I’m very pleased about the fact that we are now allowing the income from agistment to be included in farm income rather than off-farm income. I was approached by a constituent, a farmer, about this exact circumstance. He had destocked his farm and was a cropper. He brought sheep in on agistment to allow the neighbour to access some feed and to bring him a modest income, but that denied him the right to apply for farm household assistance. We’re fixing that.
The government is making the forms and the process of applying for farm household support easier by making sure that people are addressed as an entity rather than as individuals. All these are good things; it all helps. We are also, through the Drought Community Support Initiative, making up to $3,000 cash payments available to families through organisations like the CWA, the Salvation Army, St Vinnies, and good on them for being back at the coal face, helping the government to deliver support and obviously adding their own support. They’re on the ground, they know the communities they live in, and I thank them all for their efforts.
Across the board, the government has a wide range of initiatives. I spoke earlier about how I believe we do have a very good national drought package. Apart from the farm household assistance, we provide funding for the National Drought Map, which is on the FarmHub website. This map gives farmers the ability to go in there and have a look at what’s available. I speak to a lot of farmers—most of my best friends are farmers—I live in a farming community, and a lot of them are unaware of what’s available. It’s only a click away on the computer but they’re still unaware, so the more places we can present this information, the more times we can tell them to go and consult with their rural financial counsellors, the better. We announced another $5 million to support the counselling service and that puts another person in my patch, in the electorate of Grey, as a rural financial counsellor. The message again and again to farmers is do not self-assess. But we do put that information up there on the FarmHub.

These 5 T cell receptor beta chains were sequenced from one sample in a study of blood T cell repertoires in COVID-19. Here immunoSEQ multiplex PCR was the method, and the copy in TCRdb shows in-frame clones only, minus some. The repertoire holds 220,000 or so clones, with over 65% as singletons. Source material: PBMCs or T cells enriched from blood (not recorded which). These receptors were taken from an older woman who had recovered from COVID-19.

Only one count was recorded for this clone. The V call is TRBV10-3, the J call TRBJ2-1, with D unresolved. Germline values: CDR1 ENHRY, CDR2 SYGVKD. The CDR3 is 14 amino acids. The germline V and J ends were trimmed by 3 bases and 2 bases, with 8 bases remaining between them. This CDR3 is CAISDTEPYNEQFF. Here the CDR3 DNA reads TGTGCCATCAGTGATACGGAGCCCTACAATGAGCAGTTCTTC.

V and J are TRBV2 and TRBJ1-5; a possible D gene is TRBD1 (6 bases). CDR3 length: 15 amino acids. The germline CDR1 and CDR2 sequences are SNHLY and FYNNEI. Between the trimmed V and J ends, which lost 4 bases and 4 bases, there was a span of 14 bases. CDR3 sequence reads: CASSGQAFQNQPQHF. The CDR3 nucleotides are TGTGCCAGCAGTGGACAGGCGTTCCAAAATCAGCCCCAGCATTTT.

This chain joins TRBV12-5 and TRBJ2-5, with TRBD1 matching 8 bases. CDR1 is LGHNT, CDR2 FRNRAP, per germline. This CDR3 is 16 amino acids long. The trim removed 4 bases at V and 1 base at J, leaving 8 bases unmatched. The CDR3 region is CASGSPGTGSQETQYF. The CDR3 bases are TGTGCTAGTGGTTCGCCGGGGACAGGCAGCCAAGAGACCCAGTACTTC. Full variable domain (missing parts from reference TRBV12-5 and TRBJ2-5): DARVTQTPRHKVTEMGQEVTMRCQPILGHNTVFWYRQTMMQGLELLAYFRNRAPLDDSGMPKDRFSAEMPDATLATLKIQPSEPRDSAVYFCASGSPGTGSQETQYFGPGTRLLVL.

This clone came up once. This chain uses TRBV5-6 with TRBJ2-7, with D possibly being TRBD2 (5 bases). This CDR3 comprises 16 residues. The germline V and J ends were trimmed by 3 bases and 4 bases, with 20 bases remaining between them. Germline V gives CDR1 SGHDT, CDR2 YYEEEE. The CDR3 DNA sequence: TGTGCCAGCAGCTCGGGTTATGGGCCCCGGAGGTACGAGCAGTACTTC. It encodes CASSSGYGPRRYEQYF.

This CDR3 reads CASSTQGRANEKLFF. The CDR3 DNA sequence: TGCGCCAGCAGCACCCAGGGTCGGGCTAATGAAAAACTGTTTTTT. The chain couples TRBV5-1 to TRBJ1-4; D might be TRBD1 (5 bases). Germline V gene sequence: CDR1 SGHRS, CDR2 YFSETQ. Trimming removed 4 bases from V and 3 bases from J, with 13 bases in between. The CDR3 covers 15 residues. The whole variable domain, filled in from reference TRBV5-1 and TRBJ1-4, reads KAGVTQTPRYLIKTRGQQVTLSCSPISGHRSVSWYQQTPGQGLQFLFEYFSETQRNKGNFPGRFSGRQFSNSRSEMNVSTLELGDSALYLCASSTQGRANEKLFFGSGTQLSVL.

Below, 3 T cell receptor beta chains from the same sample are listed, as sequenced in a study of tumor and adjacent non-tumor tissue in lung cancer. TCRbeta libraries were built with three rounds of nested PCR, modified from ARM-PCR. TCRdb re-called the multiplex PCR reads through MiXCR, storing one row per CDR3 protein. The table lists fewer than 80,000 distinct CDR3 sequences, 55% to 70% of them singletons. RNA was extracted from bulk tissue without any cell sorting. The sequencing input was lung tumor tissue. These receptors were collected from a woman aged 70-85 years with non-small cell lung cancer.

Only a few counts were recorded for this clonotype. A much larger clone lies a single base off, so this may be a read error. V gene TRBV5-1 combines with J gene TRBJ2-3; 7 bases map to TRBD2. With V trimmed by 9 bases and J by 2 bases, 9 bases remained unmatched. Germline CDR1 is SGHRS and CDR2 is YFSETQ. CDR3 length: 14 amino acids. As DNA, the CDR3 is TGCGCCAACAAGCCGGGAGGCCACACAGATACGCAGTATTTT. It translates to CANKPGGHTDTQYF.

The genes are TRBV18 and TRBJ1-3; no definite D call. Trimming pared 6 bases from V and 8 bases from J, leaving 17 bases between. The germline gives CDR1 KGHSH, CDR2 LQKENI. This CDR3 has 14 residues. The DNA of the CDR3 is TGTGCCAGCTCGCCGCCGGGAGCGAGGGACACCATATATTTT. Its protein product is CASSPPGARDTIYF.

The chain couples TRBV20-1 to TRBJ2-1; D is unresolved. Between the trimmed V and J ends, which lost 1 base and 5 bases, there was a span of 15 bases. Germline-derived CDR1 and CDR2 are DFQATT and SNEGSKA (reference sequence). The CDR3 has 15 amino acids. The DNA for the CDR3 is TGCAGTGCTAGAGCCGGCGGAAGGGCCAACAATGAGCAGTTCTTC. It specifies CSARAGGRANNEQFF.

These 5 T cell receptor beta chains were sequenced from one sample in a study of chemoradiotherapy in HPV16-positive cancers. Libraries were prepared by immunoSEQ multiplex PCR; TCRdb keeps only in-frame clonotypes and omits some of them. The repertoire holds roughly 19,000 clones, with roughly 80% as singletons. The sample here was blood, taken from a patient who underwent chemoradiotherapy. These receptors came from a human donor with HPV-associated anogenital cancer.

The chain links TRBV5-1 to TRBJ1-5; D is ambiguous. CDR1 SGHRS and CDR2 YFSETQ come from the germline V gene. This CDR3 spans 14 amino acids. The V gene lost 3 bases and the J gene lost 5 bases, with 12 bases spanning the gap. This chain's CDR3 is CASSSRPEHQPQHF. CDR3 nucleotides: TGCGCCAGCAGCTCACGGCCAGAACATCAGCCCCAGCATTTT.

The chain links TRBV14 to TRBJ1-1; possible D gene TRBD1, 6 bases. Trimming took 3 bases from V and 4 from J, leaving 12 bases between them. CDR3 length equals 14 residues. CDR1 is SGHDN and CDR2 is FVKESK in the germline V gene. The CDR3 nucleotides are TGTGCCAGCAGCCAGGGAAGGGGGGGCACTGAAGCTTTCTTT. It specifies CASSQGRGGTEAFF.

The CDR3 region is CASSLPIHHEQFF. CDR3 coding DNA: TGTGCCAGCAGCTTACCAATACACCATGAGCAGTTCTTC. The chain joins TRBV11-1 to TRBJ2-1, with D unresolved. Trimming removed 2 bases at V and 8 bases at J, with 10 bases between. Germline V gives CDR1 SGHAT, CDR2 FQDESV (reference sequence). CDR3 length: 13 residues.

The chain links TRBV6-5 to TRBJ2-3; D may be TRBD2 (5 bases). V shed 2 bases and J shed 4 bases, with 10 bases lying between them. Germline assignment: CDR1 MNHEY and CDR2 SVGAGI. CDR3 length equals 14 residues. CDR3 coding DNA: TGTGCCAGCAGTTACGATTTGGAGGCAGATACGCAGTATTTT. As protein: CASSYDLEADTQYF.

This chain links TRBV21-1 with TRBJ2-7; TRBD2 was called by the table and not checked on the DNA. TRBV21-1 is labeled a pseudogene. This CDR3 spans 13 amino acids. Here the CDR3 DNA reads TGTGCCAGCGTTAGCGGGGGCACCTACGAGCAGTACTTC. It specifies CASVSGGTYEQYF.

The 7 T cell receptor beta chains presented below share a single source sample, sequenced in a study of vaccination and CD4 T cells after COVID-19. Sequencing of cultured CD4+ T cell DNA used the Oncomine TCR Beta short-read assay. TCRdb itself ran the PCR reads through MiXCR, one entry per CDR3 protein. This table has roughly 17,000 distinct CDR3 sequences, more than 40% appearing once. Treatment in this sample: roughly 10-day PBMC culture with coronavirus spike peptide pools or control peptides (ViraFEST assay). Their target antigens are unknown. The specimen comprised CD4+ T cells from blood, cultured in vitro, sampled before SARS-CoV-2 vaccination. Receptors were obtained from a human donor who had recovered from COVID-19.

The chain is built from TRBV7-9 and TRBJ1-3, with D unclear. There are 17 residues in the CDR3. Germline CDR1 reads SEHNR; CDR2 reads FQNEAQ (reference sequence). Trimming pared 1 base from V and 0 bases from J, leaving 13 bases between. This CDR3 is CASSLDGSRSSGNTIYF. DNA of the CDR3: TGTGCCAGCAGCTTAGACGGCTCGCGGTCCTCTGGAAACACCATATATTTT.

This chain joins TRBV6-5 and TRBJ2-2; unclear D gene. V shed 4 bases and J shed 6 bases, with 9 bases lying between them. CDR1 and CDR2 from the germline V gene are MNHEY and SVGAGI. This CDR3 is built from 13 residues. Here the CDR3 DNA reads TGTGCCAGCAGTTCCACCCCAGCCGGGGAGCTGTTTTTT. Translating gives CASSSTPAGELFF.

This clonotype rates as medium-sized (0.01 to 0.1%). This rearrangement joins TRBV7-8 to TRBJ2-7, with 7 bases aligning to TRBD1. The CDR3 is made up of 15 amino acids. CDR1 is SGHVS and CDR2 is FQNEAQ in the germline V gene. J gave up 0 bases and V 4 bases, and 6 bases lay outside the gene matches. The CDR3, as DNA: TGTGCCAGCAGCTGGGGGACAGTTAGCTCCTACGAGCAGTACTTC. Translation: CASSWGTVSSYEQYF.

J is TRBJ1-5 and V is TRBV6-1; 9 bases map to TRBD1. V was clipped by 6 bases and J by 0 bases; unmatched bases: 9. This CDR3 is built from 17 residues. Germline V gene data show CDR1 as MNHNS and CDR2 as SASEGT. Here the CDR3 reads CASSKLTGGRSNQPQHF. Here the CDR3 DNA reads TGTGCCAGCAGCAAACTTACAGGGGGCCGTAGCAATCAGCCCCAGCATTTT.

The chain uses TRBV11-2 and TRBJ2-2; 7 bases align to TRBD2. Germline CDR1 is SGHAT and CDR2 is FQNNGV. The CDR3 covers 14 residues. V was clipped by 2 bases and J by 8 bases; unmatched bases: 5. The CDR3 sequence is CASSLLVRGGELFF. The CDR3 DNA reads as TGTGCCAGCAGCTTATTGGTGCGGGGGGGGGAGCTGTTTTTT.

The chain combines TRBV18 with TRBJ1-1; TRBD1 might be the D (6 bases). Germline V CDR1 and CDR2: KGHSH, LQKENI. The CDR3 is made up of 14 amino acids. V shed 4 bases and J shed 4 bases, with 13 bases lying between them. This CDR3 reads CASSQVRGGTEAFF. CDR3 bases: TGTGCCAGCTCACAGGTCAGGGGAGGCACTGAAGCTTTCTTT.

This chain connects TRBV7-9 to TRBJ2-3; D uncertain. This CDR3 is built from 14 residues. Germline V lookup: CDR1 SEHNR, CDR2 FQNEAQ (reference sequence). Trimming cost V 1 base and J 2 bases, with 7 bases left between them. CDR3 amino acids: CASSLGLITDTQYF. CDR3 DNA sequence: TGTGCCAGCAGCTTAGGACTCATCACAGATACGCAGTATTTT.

The government has put almost $30 million extra into mental health and wellbeing. The loans is where the federal government really steps into place to make sure that people are there to put another crop in, to make sure they come to another shearing. We have low-interest drought loans, we have low inter-business improvement loans, we have—and I think these are very good—low-interest replanting loans. Importantly, with these, there is no interest payable by the farmer for two years. That means they can borrow the money for the fertiliser, for the chemicals, for the cost of putting the crop in and for the fuel. They can grow a crop, they can sell the crop and they can receive the money for the crop before they have to pay any interest on the low-interest loan. The same thing applies to restocking loans. Once it has rained and they’ve got feed in the paddocks, a farmer can go and buy stock—they’ll be expensive—with these restocking loans. They can buy themselves some calves, grow them up, get them onto the market, sell them and get the money before they have to pay the interest. I think that shows very good sound judgement. They are good sound loans to farmers. They continue to say: ‘We don’t want a handout; we want a hand up.’ Low-interest loans, loans where you don’t pay interest for two years, are all about providing a hand up.
The government is offering grants of up to $2,500 to implement the introduction of multiperil crop insurance and single-peril crop insurance, for instance. We have new insurance products. A lot of organisations and a lot of farming groups are working very hard across Australia to try and make multiperil crop insurance the norm rather than the outlier. We’re putting up $2,500 for the base level business case because, if you take out multiperil crop insurance, you have to show to the insurers how much your farm has been producing over a long period of time.